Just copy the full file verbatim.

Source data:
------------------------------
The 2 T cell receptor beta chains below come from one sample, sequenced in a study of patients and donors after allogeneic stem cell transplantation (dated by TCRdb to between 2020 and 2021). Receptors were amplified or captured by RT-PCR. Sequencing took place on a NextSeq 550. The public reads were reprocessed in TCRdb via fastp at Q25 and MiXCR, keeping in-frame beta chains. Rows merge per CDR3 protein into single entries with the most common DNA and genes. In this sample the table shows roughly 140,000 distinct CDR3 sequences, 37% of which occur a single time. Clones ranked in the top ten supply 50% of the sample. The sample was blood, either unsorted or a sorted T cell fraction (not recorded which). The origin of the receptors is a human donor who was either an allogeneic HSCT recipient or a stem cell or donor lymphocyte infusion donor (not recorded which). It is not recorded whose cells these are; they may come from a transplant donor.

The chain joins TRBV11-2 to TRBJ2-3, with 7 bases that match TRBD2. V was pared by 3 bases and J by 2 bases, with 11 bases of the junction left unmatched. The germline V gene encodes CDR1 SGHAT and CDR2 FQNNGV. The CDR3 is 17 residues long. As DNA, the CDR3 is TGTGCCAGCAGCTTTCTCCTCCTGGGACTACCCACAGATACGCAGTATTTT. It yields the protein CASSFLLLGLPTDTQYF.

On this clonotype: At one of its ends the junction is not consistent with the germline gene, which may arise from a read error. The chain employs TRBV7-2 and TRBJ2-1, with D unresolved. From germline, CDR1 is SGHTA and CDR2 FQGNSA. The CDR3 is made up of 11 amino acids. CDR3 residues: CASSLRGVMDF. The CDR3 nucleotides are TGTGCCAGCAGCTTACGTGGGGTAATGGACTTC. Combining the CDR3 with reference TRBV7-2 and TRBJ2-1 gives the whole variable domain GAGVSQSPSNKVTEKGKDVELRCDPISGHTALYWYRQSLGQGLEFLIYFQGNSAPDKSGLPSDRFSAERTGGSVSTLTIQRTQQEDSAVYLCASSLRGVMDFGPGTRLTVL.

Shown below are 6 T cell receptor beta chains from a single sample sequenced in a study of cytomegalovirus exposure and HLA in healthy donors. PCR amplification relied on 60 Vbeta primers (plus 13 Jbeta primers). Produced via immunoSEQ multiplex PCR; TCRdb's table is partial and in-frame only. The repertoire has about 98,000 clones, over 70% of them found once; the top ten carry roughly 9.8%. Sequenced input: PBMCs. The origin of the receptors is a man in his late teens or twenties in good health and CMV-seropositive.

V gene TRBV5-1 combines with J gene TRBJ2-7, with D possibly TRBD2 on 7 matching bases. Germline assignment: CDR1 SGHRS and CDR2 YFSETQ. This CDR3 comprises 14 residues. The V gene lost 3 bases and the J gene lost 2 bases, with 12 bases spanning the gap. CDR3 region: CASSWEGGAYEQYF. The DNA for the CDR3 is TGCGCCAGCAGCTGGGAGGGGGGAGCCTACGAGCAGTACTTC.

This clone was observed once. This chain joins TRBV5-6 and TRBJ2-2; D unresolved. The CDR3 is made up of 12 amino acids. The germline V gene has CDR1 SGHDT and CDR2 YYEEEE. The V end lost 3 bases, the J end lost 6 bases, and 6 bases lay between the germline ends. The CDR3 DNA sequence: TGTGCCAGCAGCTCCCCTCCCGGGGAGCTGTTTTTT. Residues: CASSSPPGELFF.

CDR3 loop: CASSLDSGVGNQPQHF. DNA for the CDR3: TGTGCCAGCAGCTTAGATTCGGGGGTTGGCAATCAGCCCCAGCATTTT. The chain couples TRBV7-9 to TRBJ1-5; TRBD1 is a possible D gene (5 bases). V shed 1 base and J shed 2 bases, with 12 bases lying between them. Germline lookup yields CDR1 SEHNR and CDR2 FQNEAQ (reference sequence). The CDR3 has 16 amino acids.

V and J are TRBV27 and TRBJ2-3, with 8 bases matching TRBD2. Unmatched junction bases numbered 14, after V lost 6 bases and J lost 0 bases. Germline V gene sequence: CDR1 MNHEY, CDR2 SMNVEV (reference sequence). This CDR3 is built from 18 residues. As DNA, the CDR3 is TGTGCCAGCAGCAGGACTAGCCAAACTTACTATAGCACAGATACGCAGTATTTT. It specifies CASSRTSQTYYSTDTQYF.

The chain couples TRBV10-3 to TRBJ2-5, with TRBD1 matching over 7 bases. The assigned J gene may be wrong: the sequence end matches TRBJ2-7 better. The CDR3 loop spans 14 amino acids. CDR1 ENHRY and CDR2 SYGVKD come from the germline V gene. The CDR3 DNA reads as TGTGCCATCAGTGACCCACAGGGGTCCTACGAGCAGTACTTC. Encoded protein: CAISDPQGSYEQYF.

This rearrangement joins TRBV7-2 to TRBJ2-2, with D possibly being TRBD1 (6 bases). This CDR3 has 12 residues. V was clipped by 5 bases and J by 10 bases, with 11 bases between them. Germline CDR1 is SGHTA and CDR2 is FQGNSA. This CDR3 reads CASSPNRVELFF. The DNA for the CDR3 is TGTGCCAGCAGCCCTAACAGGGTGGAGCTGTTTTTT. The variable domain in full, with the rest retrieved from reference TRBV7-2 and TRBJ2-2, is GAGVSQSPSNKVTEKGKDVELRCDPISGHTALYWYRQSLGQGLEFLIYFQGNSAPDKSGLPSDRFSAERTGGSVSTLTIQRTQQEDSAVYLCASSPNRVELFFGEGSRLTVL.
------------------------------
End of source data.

The 2 T cell receptor beta chains below come from one sample, sequenced in a study of patients and donors after allogeneic stem cell transplantation (dated by TCRdb to between 2020 and 2021). Receptors were amplified or captured by RT-PCR. Sequencing took place on a NextSeq 550. The public reads were reprocessed in TCRdb via fastp at Q25 and MiXCR, keeping in-frame beta chains. Rows merge per CDR3 protein into single entries with the most common DNA and genes. In this sample the table shows roughly 140,000 distinct CDR3 sequences, 37% of which occur a single time. Clones ranked in the top ten supply 50% of the sample. The sample was blood, either unsorted or a sorted T cell fraction (not recorded which). The origin of the receptors is a human donor who was either an allogeneic HSCT recipient or a stem cell or donor lymphocyte infusion donor (not recorded which). It is not recorded whose cells these are; they may come from a transplant donor.

The chain joins TRBV11-2 to TRBJ2-3, with 7 bases that match TRBD2. V was pared by 3 bases and J by 2 bases, with 11 bases of the junction left unmatched. The germline V gene encodes CDR1 SGHAT and CDR2 FQNNGV. The CDR3 is 17 residues long. As DNA, the CDR3 is TGTGCCAGCAGCTTTCTCCTCCTGGGACTACCCACAGATACGCAGTATTTT. It yields the protein CASSFLLLGLPTDTQYF.

On this clonotype: At one of its ends the junction is not consistent with the germline gene, which may arise from a read error. The chain employs TRBV7-2 and TRBJ2-1, with D unresolved. From germline, CDR1 is SGHTA and CDR2 FQGNSA. The CDR3 is made up of 11 amino acids. CDR3 residues: CASSLRGVMDF. The CDR3 nucleotides are TGTGCCAGCAGCTTACGTGGGGTAATGGACTTC. Combining the CDR3 with reference TRBV7-2 and TRBJ2-1 gives the whole variable domain GAGVSQSPSNKVTEKGKDVELRCDPISGHTALYWYRQSLGQGLEFLIYFQGNSAPDKSGLPSDRFSAERTGGSVSTLTIQRTQQEDSAVYLCASSLRGVMDFGPGTRLTVL.

Shown below are 6 T cell receptor beta chains from a single sample sequenced in a study of cytomegalovirus exposure and HLA in healthy donors. PCR amplification relied on 60 Vbeta primers (plus 13 Jbeta primers). Produced via immunoSEQ multiplex PCR; TCRdb's table is partial and in-frame only. The repertoire has about 98,000 clones, over 70% of them found once; the top ten carry roughly 9.8%. Sequenced input: PBMCs. The origin of the receptors is a man in his late teens or twenties in good health and CMV-seropositive.

V gene TRBV5-1 combines with J gene TRBJ2-7, with D possibly TRBD2 on 7 matching bases. Germline assignment: CDR1 SGHRS and CDR2 YFSETQ. This CDR3 comprises 14 residues. The V gene lost 3 bases and the J gene lost 2 bases, with 12 bases spanning the gap. CDR3 region: CASSWEGGAYEQYF. The DNA for the CDR3 is TGCGCCAGCAGCTGGGAGGGGGGAGCCTACGAGCAGTACTTC.

This clone was observed once. This chain joins TRBV5-6 and TRBJ2-2; D unresolved. The CDR3 is made up of 12 amino acids. The germline V gene has CDR1 SGHDT and CDR2 YYEEEE. The V end lost 3 bases, the J end lost 6 bases, and 6 bases lay between the germline ends. The CDR3 DNA sequence: TGTGCCAGCAGCTCCCCTCCCGGGGAGCTGTTTTTT. Residues: CASSSPPGELFF.

CDR3 loop: CASSLDSGVGNQPQHF. DNA for the CDR3: TGTGCCAGCAGCTTAGATTCGGGGGTTGGCAATCAGCCCCAGCATTTT. The chain couples TRBV7-9 to TRBJ1-5; TRBD1 is a possible D gene (5 bases). V shed 1 base and J shed 2 bases, with 12 bases lying between them. Germline lookup yields CDR1 SEHNR and CDR2 FQNEAQ (reference sequence). The CDR3 has 16 amino acids.

V and J are TRBV27 and TRBJ2-3, with 8 bases matching TRBD2. Unmatched junction bases numbered 14, after V lost 6 bases and J lost 0 bases. Germline V gene sequence: CDR1 MNHEY, CDR2 SMNVEV (reference sequence). This CDR3 is built from 18 residues. As DNA, the CDR3 is TGTGCCAGCAGCAGGACTAGCCAAACTTACTATAGCACAGATACGCAGTATTTT. It specifies CASSRTSQTYYSTDTQYF.

The chain couples TRBV10-3 to TRBJ2-5, with TRBD1 matching over 7 bases. The assigned J gene may be wrong: the sequence end matches TRBJ2-7 better. The CDR3 loop spans 14 amino acids. CDR1 ENHRY and CDR2 SYGVKD come from the germline V gene. The CDR3 DNA reads as TGTGCCATCAGTGACCCACAGGGGTCCTACGAGCAGTACTTC. Encoded protein: CAISDPQGSYEQYF.

This rearrangement joins TRBV7-2 to TRBJ2-2, with D possibly being TRBD1 (6 bases). This CDR3 has 12 residues. V was clipped by 5 bases and J by 10 bases, with 11 bases between them. Germline CDR1 is SGHTA and CDR2 is FQGNSA. This CDR3 reads CASSPNRVELFF. The DNA for the CDR3 is TGTGCCAGCAGCCCTAACAGGGTGGAGCTGTTTTTT. The variable domain in full, with the rest retrieved from reference TRBV7-2 and TRBJ2-2, is GAGVSQSPSNKVTEKGKDVELRCDPISGHTALYWYRQSLGQGLEFLIYFQGNSAPDKSGLPSDRFSAERTGGSVSTLTIQRTQQEDSAVYLCASSPNRVELFFGEGSRLTVL.